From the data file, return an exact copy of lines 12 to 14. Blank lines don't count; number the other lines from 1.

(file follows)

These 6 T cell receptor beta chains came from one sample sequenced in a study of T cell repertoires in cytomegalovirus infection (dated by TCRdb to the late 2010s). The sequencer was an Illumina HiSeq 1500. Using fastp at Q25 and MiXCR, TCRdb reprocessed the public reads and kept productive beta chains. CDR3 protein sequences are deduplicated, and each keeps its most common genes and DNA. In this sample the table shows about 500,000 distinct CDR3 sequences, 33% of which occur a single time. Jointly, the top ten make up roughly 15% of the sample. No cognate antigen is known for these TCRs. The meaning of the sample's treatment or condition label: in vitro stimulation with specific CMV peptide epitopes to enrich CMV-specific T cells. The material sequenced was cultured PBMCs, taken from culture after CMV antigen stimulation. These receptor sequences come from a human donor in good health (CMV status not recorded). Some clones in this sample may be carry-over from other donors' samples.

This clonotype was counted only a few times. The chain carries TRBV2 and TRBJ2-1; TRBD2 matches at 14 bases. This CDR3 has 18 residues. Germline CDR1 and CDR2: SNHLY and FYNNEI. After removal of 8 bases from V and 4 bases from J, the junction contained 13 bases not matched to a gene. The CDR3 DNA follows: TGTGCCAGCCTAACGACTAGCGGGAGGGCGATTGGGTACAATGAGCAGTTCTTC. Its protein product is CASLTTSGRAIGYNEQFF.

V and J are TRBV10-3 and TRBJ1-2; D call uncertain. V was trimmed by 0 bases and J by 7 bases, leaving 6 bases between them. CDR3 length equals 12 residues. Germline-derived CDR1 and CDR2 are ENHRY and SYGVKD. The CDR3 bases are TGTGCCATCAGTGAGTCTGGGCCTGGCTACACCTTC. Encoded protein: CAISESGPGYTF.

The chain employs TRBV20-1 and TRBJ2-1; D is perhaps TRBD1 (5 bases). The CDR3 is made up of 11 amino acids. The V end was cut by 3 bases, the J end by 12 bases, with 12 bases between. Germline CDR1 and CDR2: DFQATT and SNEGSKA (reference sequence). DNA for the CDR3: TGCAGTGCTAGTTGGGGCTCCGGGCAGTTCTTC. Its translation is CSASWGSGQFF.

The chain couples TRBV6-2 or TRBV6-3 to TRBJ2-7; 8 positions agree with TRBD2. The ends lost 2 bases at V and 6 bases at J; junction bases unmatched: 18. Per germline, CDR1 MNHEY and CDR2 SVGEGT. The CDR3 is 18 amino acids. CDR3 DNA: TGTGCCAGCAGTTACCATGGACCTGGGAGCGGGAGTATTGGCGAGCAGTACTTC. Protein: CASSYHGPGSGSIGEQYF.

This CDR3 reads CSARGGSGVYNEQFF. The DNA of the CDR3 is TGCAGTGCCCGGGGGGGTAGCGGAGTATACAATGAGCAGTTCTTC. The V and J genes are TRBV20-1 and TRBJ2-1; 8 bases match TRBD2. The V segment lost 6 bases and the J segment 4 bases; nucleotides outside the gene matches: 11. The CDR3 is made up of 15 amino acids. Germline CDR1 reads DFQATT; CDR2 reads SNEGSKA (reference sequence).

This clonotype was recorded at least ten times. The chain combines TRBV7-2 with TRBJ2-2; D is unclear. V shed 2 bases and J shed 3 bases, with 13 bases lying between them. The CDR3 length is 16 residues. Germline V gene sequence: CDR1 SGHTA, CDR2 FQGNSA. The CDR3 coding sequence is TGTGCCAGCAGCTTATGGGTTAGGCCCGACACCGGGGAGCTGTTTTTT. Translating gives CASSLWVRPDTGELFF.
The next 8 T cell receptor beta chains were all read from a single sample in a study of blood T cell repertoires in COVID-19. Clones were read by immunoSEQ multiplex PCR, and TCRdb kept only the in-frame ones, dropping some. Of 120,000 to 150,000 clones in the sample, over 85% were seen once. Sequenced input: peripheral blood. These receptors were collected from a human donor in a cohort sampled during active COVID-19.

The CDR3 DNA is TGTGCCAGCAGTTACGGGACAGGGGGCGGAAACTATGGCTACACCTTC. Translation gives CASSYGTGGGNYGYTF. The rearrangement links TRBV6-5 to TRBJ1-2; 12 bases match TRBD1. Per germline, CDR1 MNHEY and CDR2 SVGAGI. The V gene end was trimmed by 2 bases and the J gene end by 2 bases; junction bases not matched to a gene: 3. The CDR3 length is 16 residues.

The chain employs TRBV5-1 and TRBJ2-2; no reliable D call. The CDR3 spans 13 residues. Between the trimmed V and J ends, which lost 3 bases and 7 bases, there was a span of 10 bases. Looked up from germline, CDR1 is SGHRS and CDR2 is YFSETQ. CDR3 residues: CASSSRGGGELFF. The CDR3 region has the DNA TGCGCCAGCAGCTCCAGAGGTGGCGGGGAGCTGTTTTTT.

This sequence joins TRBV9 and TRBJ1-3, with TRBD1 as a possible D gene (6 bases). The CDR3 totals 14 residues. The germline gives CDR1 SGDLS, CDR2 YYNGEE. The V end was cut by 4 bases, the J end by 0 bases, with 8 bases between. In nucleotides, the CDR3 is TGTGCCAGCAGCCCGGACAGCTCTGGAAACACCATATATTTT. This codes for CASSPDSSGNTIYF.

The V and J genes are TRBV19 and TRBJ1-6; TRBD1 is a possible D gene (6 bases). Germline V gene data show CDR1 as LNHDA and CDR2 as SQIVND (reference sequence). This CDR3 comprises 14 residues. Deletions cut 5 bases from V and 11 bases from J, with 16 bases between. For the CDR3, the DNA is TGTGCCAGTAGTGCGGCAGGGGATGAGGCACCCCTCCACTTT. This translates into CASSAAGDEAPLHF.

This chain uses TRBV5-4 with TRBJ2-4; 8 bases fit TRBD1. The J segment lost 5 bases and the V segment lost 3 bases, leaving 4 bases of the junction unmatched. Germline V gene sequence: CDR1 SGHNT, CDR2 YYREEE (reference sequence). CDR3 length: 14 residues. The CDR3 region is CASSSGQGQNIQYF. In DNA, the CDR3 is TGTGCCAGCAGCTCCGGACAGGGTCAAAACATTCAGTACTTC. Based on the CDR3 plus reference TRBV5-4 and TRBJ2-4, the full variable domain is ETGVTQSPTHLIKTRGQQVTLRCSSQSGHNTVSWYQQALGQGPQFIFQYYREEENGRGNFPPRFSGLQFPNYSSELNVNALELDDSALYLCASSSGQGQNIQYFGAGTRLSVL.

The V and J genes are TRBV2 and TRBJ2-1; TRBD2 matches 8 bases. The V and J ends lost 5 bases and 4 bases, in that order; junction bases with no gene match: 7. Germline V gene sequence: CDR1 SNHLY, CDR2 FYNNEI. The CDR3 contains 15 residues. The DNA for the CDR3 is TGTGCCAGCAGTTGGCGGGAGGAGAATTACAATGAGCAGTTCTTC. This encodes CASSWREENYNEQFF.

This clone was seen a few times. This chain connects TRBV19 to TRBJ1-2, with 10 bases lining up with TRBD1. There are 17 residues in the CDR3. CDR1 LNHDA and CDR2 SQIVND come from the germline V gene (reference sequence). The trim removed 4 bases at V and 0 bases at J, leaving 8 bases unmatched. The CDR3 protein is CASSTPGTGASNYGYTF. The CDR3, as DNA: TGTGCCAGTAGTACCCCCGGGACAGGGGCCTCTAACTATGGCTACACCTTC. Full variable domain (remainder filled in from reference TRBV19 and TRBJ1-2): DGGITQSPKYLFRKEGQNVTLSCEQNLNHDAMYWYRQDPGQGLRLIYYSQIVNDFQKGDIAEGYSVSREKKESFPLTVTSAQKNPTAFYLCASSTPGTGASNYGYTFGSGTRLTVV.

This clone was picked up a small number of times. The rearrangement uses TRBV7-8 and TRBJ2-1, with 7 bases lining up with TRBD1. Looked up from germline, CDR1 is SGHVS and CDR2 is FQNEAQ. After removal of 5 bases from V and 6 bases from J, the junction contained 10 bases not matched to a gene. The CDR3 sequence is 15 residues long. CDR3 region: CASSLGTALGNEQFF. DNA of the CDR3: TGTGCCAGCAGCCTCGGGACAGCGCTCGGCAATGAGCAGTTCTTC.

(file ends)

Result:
The V and J genes are TRBV19 and TRBJ1-6; TRBD1 is a possible D gene (6 bases). Germline V gene data show CDR1 as LNHDA and CDR2 as SQIVND (reference sequence). This CDR3 comprises 14 residues. Deletions cut 5 bases from V and 11 bases from J, with 16 bases between. For the CDR3, the DNA is TGTGCCAGTAGTGCGGCAGGGGATGAGGCACCCCTCCACTTT. This translates into CASSAAGDEAPLHF.

This chain uses TRBV5-4 with TRBJ2-4; 8 bases fit TRBD1. The J segment lost 5 bases and the V segment lost 3 bases, leaving 4 bases of the junction unmatched. Germline V gene sequence: CDR1 SGHNT, CDR2 YYREEE (reference sequence). CDR3 length: 14 residues. The CDR3 region is CASSSGQGQNIQYF. In DNA, the CDR3 is TGTGCCAGCAGCTCCGGACAGGGTCAAAACATTCAGTACTTC. Based on the CDR3 plus reference TRBV5-4 and TRBJ2-4, the full variable domain is ETGVTQSPTHLIKTRGQQVTLRCSSQSGHNTVSWYQQALGQGPQFIFQYYREEENGRGNFPPRFSGLQFPNYSSELNVNALELDDSALYLCASSSGQGQNIQYFGAGTRLSVL.

The V and J genes are TRBV2 and TRBJ2-1; TRBD2 matches 8 bases. The V and J ends lost 5 bases and 4 bases, in that order; junction bases with no gene match: 7. Germline V gene sequence: CDR1 SNHLY, CDR2 FYNNEI. The CDR3 contains 15 residues. The DNA for the CDR3 is TGTGCCAGCAGTTGGCGGGAGGAGAATTACAATGAGCAGTTCTTC. This encodes CASSWREENYNEQFF.